The south is certainly taking its revenge, surfing on a wave of low wages. In 2002 Wal-Mart decided to attack the market in California, opening 40 supercentres, selling everything from food to car accessories, in the Los Angeles area. In response to the threat its competitors, primarily Safeway and Albertsons, immediately asked their unionised staff to accept a cut in pay and welfare cover. Their workers were earning $13 an hour with good healthcare protection, whereas at Wal-Mart they were only getting $8.50 an hour with minimal protection. It proved an unequal fight. In October 2003 the 70,000 employees of the chains already established in California refused to give ground and went on strike. The strike lasted five months, with lockouts and blacklegs. Finally 25 years of efforts to undermine labour law triumphed and the unions caved in.
When Wal-Mart moves into a town the local small shops soon close. The firm started operating in Iowa in the mid-1980s; since then Iowa has lost 50% of its grocers, 45% of its hardware stores and 70% of its menswear shops. Drawing on the stock responses of market populism, Wal-Mart explains that it only defends the interests of poor consumers who demand the lowest possible prices from groups of prosperous producers or retailers charging excessive margins. Wal-Mart claims to be “elected” every day by the dollars customers spend in its stores (9).
Its CEO is adamant that any alternative is a utopian vision pandering to the over-privileged. Adopting such a solution would mean the less fortunate “can’t have as good a life, because you have chosen your image of the world versus what is the most efficient manner of serving that consumer” (10). Scott adds a barely veiled threat, saying that even if a locality refuses to accommodate one of his stores, a neighbouring area will certainly agree. The refuser will then suffer all the drawbacks of the Wal-Mart model, with local shops closing down and paypackets plummeting, without enjoying any of the benefits of a source of jobs or property tax.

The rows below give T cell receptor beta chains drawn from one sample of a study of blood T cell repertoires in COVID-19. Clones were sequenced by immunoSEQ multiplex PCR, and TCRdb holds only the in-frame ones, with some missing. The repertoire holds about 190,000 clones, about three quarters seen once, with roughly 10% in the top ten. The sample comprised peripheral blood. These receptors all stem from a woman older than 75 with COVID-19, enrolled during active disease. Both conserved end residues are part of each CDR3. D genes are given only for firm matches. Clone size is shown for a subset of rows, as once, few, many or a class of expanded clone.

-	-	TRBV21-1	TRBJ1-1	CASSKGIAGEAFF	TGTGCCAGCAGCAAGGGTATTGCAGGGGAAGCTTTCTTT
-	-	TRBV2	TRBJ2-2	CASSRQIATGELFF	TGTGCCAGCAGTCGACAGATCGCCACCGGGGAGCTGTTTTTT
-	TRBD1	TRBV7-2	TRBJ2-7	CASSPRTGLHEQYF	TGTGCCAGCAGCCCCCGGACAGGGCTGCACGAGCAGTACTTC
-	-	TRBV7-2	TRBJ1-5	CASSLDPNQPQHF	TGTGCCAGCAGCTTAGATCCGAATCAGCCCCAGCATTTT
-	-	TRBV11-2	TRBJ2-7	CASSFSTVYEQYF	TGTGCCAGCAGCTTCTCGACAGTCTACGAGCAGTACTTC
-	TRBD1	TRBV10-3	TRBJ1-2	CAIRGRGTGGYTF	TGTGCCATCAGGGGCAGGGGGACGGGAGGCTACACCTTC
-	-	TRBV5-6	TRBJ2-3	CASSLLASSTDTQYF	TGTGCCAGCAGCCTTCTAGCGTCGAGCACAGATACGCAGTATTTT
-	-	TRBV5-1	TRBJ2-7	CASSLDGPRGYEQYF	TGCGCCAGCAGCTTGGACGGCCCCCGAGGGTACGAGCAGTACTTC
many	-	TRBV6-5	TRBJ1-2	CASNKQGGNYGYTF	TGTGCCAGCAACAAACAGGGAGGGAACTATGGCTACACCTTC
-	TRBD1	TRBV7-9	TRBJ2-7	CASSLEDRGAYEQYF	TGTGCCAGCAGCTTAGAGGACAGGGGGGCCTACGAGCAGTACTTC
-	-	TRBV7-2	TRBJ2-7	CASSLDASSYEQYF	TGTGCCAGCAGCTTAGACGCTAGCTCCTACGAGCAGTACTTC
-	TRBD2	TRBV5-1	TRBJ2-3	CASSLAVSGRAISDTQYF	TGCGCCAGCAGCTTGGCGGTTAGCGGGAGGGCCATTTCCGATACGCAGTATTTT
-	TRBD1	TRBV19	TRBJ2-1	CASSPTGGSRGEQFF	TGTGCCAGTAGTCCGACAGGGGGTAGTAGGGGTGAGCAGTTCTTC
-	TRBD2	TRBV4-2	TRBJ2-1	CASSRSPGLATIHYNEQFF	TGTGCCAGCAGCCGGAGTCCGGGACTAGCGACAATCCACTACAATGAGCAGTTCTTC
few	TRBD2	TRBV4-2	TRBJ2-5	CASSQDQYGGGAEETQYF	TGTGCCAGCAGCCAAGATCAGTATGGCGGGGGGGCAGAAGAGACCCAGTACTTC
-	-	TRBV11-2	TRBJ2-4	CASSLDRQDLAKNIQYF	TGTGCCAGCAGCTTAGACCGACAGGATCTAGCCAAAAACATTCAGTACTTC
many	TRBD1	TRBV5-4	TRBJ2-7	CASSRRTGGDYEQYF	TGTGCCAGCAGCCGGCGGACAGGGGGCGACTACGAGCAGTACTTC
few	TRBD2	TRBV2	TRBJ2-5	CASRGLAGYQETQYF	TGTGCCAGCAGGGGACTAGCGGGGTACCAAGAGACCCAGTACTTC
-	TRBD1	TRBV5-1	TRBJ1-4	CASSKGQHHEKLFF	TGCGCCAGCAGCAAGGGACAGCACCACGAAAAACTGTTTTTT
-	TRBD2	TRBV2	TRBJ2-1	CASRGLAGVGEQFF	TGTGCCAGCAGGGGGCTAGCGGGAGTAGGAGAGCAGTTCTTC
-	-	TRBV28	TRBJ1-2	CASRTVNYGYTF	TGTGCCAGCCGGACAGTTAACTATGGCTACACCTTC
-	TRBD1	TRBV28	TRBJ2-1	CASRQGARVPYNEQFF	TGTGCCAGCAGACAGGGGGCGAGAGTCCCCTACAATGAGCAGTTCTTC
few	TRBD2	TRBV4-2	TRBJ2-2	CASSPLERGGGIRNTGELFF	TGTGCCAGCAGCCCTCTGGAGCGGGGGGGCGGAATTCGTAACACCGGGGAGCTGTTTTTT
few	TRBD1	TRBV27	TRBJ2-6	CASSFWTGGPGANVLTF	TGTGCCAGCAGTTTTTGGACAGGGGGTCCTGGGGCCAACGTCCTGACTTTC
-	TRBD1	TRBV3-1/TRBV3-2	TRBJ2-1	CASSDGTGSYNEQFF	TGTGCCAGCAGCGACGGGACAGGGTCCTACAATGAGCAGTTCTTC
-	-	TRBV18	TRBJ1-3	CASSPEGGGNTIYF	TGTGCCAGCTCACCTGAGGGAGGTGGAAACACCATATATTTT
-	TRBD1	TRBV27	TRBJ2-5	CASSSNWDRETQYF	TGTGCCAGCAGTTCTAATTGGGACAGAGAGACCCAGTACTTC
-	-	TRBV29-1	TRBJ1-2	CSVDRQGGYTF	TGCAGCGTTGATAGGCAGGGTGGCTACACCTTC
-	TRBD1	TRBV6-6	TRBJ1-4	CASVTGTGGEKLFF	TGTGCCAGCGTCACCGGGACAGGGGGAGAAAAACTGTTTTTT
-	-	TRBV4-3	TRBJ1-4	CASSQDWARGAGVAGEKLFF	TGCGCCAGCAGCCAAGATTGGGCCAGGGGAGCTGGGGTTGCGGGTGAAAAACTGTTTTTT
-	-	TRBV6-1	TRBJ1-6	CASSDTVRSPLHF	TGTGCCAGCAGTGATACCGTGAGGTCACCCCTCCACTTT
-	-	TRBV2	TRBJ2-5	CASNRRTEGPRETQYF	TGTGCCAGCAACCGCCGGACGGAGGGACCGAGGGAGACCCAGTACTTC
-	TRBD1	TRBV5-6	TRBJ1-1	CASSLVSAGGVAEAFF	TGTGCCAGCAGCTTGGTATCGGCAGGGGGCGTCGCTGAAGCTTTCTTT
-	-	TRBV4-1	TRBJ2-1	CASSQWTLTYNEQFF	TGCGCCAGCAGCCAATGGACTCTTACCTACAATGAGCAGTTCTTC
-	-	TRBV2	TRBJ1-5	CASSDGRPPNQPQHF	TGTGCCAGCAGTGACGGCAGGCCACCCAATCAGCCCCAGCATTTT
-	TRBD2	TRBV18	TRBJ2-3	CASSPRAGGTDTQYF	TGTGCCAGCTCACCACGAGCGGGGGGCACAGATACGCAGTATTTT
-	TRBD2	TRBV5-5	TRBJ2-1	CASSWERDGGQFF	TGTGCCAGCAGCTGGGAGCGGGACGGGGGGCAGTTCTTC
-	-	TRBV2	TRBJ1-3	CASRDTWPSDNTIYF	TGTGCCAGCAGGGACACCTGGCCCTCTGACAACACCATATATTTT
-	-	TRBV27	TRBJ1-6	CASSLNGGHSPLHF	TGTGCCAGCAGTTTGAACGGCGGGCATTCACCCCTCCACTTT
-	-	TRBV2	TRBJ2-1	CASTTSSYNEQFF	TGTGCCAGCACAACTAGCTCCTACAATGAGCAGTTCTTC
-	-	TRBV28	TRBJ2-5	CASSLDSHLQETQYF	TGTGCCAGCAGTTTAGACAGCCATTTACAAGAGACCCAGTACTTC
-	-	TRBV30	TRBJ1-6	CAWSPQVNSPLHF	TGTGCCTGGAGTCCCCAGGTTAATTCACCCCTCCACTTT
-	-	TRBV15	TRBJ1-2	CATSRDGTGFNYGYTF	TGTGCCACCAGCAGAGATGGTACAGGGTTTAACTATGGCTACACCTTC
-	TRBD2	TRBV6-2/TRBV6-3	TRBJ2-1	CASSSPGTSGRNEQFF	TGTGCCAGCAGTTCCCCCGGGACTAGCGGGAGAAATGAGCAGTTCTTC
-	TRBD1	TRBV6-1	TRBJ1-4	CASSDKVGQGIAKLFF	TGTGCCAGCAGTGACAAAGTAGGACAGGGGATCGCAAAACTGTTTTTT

Subcontractors face a similar dilemma. The world’s largest retailer can decide the prices charged by its suppliers, the salaries they pay and the deadlines for delivery. Once the details are settled, suppliers just have to cope, hiring illegal migrant labour or procuring goods in China. If an “accident” happens, Wal-Mart can always claim that it is not directly responsible and be horrified by what has happened. In fairness, many other multinational corporations behave exactly the same way. In the US, Sanofi Aventis (the world’s third-largest pharmaceutical firm) subcontracts cleaning to a company that underpays its workers, provides no healthcare protection and opposes union rights. Wal-Mart just goes further than most of the others. “According to the Mexican daily La Jornada some [of its] suppliers are forced to allow their powerful client to audit their accounts in search of ‘superfluous costs’ ” (11).
Wal-Mart is no more than the symptom of a growing ill. Wal-Mart and its kind gain ground each time union rights come under attack or workers’ protection is reduced, each time free-market agreements sap social security or public policy yields to multinational strategy, and, closer to home, each time the selfishness of individual consumers takes precedence over solidarity with producers.